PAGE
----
Previewing Cunard's New Queen Victoria: Part 1

With its newest ocean liner, Cunard breathes new life into passenger ship traditions.

Queen Victoria
Cunard's newest liner, Queen Victoria, is scheduled to be christened in Southampton, England, December 10 by Camilla, Duchess of Cornwall and wife of Prince Charles. The 90,000-ton vessel is the second-largest ship Cunard has ever built -- though it is significantly smaller than the 151,000-ton Queen Mary 2, the line's current flagship.

I was one of a group of journalists escorted by Carol Marlow, CEO of Cunard Line, to visit the nearly completed Queen Victoria in the Fincantieri Shipyards near Venice, Italy, on October 13.

Marlow strives to impart the vision of Cunard ships as ocean liners rather than cruise ships. "Cunard Line ships do not sail on cruises, Cunard liners sail on voyages," she said.

The claim is justifiable when you consider nearly 40 passenger vessels operating throughout Cunard's 170 years of service, the vast majority legitimately in the "ocean liner" category, even though the "golden age of ocean liners" ended several decades ago.

Video: Cunard CEO, Carol Marlow, Introduces Queen Victoria: Play Video

Modern Era Ocean Liners

Since the advent of jet travel has rendered trans-oceanic travel by ship virtually obsolete, why is Cunard intent on branding its ships as ocean liners rather than cruise ships? The company believes that crossing the world's oceans by ship is an essential element of human history. Naturally, Cunard is proud of the significant role it has played in this history, from the age of early emigration to the United States to the golden age of ocean liners. They note that close to one in five immigrants at Ellis Island can be traced to a Cunard ship.

Today, Cunard sees its ships as the epitome of the ocean liner experience, exemplified by the line's signature "White Star Service."

click on pictures below for larger images:

We approach Queen Victoria   Cranes lifting top pieces   The Name on the Hull
Cunard's Place in Liner History

The more you know about Cunard, the more you love MS Queen Victoria. As one of the oldest passenger ship companies still in existence, the line is as British as afternoon tea -- and that is the point. Queen Victoria retains design elements common to all the great Cunard liners, a family rich with maritime history and influence.

The ship also pays respect to the apogee of British tradition, the Victorian era. The reign of Queen Victoria began in 1837, the same year Cunard Line was created, and the Victorian Era coincided with the peak of the British Empire. She was a popular queen who spoke five languages. But this is the first time the company has named a ship after her.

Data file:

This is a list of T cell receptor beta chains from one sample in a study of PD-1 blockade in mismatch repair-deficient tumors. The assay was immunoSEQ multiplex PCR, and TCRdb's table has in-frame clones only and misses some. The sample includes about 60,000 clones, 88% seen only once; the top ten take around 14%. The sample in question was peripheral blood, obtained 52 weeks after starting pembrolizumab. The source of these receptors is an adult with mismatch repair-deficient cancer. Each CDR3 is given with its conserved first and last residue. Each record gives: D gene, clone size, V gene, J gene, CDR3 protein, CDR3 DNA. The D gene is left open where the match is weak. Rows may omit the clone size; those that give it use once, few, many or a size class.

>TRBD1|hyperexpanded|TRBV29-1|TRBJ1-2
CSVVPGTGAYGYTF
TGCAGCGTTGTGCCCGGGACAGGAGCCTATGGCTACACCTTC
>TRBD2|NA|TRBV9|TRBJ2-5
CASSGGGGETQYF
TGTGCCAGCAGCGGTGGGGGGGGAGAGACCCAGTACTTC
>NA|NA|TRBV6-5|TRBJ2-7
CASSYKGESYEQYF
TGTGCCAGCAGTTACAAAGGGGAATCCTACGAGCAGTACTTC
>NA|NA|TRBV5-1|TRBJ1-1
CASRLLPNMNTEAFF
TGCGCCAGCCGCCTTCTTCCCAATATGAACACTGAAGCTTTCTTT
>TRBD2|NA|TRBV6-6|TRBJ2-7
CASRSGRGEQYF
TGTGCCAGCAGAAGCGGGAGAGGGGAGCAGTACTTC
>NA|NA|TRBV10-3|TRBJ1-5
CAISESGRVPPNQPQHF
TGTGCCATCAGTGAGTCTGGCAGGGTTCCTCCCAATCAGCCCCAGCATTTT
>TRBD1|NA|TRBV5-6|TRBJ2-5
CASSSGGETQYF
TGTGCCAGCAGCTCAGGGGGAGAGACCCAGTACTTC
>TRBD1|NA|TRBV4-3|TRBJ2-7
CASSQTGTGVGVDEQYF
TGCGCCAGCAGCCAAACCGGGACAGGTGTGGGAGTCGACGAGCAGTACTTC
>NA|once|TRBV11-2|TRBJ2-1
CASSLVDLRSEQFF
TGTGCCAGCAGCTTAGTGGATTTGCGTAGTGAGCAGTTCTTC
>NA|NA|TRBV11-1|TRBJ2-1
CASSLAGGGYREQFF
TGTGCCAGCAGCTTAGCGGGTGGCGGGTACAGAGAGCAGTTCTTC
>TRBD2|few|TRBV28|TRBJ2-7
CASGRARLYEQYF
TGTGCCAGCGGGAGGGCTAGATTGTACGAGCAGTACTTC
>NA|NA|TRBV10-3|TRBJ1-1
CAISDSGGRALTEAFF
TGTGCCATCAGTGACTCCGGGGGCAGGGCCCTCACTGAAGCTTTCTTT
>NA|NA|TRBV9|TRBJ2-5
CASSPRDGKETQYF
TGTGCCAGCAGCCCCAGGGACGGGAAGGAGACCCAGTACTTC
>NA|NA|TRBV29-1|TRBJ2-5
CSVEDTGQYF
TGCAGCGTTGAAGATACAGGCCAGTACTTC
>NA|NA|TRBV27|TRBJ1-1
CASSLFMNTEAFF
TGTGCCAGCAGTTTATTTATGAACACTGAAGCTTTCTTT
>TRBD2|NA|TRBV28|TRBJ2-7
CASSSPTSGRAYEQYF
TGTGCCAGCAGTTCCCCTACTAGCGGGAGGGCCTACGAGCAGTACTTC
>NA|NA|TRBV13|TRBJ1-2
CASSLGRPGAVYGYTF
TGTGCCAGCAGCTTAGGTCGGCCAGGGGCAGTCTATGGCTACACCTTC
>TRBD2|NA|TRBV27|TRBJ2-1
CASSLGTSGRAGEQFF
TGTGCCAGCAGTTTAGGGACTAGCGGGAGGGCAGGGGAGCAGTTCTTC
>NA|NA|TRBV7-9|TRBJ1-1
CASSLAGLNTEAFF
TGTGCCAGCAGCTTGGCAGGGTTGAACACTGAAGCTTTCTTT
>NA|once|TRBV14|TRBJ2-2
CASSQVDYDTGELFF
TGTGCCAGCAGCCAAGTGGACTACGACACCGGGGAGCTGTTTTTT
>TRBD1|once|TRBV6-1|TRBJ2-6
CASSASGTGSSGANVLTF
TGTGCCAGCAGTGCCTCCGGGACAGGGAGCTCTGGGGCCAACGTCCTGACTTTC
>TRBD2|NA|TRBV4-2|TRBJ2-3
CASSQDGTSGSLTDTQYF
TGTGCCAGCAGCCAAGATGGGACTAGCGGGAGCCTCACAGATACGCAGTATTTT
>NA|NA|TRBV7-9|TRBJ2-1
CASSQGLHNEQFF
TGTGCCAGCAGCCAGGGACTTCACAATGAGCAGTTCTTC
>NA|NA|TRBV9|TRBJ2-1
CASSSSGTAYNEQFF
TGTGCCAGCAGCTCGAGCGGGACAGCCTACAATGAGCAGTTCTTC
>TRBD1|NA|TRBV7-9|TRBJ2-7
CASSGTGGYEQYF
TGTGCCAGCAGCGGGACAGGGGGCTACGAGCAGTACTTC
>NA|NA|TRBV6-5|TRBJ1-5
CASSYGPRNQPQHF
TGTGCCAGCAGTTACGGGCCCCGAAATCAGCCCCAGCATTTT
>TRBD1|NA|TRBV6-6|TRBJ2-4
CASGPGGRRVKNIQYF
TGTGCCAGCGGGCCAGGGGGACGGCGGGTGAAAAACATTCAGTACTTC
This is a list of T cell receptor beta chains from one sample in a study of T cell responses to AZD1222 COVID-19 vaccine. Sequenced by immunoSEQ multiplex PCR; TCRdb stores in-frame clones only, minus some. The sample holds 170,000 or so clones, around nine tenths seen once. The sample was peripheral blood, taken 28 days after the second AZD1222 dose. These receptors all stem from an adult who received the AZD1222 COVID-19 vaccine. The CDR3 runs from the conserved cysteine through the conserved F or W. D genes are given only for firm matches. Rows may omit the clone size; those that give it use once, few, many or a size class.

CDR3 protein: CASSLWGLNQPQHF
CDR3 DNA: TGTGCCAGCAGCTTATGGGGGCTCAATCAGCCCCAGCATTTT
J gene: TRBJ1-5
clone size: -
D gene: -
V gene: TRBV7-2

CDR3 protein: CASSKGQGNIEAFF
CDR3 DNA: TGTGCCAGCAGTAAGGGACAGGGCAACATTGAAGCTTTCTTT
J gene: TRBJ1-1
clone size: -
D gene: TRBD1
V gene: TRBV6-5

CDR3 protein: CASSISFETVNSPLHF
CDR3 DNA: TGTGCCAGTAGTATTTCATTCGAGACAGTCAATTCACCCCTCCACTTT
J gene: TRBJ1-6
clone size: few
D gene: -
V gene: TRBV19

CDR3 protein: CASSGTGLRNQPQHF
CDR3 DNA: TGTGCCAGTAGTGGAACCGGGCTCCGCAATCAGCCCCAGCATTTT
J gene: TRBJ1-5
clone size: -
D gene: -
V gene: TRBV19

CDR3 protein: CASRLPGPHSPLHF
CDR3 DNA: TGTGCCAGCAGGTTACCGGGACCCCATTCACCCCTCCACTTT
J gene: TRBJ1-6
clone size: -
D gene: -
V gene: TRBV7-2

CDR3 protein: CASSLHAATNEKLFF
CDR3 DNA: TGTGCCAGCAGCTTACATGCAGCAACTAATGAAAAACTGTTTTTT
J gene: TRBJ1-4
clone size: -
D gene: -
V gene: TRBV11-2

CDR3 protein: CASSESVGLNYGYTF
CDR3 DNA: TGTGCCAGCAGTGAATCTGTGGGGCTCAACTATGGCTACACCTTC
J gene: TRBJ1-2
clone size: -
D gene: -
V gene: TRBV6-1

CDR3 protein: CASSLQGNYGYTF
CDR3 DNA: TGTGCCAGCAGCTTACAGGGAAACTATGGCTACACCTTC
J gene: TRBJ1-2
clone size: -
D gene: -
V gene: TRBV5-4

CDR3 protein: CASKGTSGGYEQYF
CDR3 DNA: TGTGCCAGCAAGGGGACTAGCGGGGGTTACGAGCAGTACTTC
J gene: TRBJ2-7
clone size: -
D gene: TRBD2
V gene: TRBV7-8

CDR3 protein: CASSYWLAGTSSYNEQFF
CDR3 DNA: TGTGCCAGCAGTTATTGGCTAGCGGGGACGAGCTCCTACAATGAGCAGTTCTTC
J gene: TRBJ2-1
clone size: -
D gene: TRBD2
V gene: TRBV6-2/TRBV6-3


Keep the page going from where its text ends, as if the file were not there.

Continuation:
According to popular lore, in 1930 the Cunard fleet commodore asked King George V if he had any objections to Cunard naming its newest liner after "the greatest queen who ever lived." In his roundabout manner, the commodore was referring to Queen Victoria, who had already passed away.

The king allegedly replied that his wife, Queen Mary, would be delighted to have a ship named after her. While Cunard candidly divulges this story is not true, it is true that Cunard decided to use the name Queen Mary instead of Queen Victoria. No one is sure why, but in 1933, Cunard merged with White Star Line, which had built Titanic, which probably had something to do with it. Her Majesty Queen Mary presided over the 1934 christening ceremony of her namesake vessel, uttering the only 28 words she ever spoke in public.

Aside from the one "mishap" with Titanic, in its day White Star Line was the pinnacle of good taste and fine service, as accurately portrayed in the James Cameron Academy award winning movie. Cunard still boasts proudly of "White Star Service" as its trademark of excellence.

By the 1950s Cunard had two sister ships, the Queen Mary and the Queen Elizabeth, until 1969, when the airlines began to steal transatlantic passengers away from the liners. Both ships (at 88,000-tons apiece) were sold and replaced by a single new liner in 1969 --the smaller (68,000-tons) Queen Elizabeth 2. For decades it appeared QE2 might be the last ship to carry on the ocean liner tradition. Every ship that had been built as a true ocean liner -- most of them re-purposed into tropical cruisers -- was aging rapidly. One by one, during the last decade, each was scheduled to leave service.